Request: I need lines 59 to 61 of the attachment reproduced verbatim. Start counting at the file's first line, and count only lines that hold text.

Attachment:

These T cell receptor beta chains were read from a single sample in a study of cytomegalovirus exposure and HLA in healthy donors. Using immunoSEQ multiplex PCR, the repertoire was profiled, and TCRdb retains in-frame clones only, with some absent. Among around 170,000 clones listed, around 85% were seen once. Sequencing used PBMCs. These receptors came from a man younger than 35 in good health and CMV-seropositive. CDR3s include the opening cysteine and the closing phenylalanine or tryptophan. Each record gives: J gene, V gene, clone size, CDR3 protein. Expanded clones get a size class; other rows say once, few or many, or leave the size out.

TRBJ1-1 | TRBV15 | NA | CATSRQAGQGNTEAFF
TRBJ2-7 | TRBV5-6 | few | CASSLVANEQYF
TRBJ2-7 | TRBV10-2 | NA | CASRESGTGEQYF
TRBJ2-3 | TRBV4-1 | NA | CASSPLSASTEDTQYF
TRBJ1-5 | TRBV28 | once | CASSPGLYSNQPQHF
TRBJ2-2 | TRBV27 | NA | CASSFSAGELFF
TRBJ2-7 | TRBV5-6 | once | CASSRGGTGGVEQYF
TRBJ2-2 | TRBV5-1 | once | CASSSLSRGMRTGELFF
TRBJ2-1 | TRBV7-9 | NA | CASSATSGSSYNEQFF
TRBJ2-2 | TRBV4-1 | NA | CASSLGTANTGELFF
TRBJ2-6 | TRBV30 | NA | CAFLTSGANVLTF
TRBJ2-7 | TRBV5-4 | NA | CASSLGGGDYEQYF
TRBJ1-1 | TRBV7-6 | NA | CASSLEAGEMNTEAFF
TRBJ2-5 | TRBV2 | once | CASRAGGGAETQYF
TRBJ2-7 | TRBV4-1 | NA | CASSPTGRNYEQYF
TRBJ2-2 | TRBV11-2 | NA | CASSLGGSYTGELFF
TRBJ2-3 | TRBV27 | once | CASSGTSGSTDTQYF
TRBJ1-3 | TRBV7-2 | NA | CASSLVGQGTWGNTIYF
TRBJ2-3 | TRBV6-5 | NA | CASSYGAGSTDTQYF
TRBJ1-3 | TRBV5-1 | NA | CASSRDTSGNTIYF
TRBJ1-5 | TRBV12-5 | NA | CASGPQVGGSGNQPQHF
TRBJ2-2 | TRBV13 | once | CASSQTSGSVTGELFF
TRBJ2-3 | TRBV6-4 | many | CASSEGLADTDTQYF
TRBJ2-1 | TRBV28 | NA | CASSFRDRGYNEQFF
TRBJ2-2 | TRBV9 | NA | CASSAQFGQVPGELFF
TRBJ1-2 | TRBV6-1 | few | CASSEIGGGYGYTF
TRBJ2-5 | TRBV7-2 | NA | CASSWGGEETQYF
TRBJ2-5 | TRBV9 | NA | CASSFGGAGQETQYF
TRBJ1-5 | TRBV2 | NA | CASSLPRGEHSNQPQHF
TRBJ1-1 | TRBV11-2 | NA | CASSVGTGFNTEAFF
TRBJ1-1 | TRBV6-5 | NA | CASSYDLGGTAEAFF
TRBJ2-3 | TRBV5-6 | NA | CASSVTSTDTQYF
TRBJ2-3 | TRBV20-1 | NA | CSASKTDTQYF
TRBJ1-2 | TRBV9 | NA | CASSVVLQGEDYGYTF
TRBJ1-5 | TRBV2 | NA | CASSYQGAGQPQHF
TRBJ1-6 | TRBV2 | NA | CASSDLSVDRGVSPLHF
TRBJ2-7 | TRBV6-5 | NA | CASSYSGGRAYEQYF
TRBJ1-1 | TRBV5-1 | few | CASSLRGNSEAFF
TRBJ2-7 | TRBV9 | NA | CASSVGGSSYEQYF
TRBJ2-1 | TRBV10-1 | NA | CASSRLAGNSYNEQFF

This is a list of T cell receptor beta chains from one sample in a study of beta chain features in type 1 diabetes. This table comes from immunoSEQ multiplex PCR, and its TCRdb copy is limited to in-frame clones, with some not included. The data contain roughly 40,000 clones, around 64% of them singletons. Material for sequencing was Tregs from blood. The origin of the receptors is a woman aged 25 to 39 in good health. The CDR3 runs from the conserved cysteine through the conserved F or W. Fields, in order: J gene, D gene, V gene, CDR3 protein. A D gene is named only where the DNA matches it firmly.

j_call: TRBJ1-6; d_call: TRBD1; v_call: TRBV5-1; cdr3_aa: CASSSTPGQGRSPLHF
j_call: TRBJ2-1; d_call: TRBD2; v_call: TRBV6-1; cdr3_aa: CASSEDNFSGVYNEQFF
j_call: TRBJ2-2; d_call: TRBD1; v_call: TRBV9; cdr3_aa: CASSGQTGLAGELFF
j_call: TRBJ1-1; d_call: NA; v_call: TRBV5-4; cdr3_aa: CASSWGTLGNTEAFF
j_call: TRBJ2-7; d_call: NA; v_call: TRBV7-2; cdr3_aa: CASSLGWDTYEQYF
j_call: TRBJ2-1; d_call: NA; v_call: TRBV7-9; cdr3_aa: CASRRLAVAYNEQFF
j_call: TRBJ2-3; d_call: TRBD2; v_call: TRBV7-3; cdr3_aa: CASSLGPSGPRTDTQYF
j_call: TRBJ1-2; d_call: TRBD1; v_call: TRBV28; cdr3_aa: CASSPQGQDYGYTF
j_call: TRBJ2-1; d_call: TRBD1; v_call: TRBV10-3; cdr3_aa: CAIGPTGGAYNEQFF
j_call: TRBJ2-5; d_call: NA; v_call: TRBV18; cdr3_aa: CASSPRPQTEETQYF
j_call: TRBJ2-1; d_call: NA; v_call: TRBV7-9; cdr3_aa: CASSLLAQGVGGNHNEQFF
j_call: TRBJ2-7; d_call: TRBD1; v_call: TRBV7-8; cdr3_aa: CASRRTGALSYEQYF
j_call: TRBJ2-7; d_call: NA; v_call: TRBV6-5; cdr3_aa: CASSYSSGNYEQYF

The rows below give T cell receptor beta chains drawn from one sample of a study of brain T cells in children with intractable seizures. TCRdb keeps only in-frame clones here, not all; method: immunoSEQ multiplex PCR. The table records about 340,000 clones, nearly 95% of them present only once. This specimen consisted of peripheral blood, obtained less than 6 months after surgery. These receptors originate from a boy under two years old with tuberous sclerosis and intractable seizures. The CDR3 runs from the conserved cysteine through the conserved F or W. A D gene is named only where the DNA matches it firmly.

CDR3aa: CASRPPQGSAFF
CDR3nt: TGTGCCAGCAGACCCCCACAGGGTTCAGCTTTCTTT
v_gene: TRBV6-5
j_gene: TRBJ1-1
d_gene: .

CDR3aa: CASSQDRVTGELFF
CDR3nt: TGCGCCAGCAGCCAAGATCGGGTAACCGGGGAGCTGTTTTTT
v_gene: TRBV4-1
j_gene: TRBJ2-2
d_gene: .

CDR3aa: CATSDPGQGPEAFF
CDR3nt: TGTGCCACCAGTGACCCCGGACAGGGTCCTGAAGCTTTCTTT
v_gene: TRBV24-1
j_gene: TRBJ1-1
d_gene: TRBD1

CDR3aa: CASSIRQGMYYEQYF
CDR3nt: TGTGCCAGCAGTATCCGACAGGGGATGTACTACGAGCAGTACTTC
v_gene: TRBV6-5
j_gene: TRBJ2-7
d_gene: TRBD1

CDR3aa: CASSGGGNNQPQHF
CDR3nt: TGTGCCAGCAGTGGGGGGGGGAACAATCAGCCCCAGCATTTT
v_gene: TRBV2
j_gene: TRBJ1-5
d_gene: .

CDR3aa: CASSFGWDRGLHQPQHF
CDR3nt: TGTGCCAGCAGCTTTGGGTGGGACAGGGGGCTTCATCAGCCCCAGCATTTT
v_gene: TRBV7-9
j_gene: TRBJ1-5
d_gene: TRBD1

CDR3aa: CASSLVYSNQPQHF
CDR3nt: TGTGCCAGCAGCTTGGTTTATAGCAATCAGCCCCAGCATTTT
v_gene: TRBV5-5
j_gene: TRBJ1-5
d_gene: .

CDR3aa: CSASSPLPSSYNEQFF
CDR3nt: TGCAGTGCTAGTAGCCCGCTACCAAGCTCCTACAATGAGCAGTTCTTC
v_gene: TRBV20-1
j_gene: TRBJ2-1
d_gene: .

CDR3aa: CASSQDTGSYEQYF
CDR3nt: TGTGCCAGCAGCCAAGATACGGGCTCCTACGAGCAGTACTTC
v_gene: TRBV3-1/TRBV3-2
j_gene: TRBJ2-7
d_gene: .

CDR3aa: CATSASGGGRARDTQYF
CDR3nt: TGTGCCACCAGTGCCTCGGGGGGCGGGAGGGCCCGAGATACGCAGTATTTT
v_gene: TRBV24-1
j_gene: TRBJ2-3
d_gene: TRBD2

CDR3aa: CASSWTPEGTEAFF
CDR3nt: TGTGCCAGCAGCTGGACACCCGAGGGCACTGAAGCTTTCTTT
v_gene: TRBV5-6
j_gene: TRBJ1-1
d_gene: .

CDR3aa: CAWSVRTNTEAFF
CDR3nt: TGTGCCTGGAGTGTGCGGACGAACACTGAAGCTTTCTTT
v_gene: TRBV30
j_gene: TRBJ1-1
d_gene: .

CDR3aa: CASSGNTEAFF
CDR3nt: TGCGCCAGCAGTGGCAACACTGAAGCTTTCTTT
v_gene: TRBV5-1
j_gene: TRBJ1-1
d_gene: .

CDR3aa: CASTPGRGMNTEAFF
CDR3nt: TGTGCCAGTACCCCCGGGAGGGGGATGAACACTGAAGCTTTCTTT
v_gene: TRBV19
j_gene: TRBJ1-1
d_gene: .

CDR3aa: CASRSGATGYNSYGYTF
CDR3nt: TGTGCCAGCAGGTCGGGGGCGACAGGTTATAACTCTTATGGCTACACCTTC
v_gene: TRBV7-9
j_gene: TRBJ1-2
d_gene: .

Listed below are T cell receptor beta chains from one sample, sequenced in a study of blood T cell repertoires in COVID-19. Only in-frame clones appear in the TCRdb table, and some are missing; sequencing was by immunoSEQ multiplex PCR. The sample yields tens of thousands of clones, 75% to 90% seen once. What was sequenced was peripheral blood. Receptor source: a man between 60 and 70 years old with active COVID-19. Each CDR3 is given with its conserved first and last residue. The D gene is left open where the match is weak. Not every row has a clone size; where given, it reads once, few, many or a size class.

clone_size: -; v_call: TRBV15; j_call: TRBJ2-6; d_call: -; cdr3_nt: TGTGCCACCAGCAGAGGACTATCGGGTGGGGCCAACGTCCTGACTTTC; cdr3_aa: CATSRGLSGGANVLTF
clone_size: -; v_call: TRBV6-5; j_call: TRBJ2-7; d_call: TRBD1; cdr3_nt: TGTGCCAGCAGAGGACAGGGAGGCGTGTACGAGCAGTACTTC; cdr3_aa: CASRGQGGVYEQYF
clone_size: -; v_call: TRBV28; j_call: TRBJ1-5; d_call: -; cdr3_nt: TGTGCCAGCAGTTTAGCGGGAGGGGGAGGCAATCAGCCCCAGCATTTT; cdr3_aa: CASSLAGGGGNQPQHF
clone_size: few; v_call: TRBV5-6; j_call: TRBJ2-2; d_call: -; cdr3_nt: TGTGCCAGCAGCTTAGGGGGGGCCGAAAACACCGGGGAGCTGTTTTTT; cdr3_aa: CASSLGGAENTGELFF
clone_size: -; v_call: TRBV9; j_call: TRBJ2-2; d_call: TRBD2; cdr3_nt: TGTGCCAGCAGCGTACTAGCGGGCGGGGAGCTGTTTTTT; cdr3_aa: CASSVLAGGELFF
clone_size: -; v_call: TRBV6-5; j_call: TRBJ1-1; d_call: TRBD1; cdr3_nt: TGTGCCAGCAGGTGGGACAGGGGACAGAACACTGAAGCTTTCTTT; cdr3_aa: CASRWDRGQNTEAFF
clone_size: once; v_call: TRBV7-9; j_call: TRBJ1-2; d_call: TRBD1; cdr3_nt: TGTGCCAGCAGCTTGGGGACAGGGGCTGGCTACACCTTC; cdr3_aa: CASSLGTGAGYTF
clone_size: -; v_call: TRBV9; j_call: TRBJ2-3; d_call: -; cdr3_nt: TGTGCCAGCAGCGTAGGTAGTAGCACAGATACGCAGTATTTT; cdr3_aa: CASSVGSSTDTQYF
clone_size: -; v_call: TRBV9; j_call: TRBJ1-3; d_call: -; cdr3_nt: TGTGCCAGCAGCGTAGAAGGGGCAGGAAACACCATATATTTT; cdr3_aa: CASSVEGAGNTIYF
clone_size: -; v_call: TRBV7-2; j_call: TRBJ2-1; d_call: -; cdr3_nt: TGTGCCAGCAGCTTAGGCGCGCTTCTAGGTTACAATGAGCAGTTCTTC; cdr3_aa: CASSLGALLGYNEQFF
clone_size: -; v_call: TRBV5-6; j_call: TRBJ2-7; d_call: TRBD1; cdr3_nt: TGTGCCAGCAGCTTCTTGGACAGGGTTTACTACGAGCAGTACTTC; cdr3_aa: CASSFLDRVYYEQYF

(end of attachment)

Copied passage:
v_gene: TRBV6-5
j_gene: TRBJ1-1
d_gene: .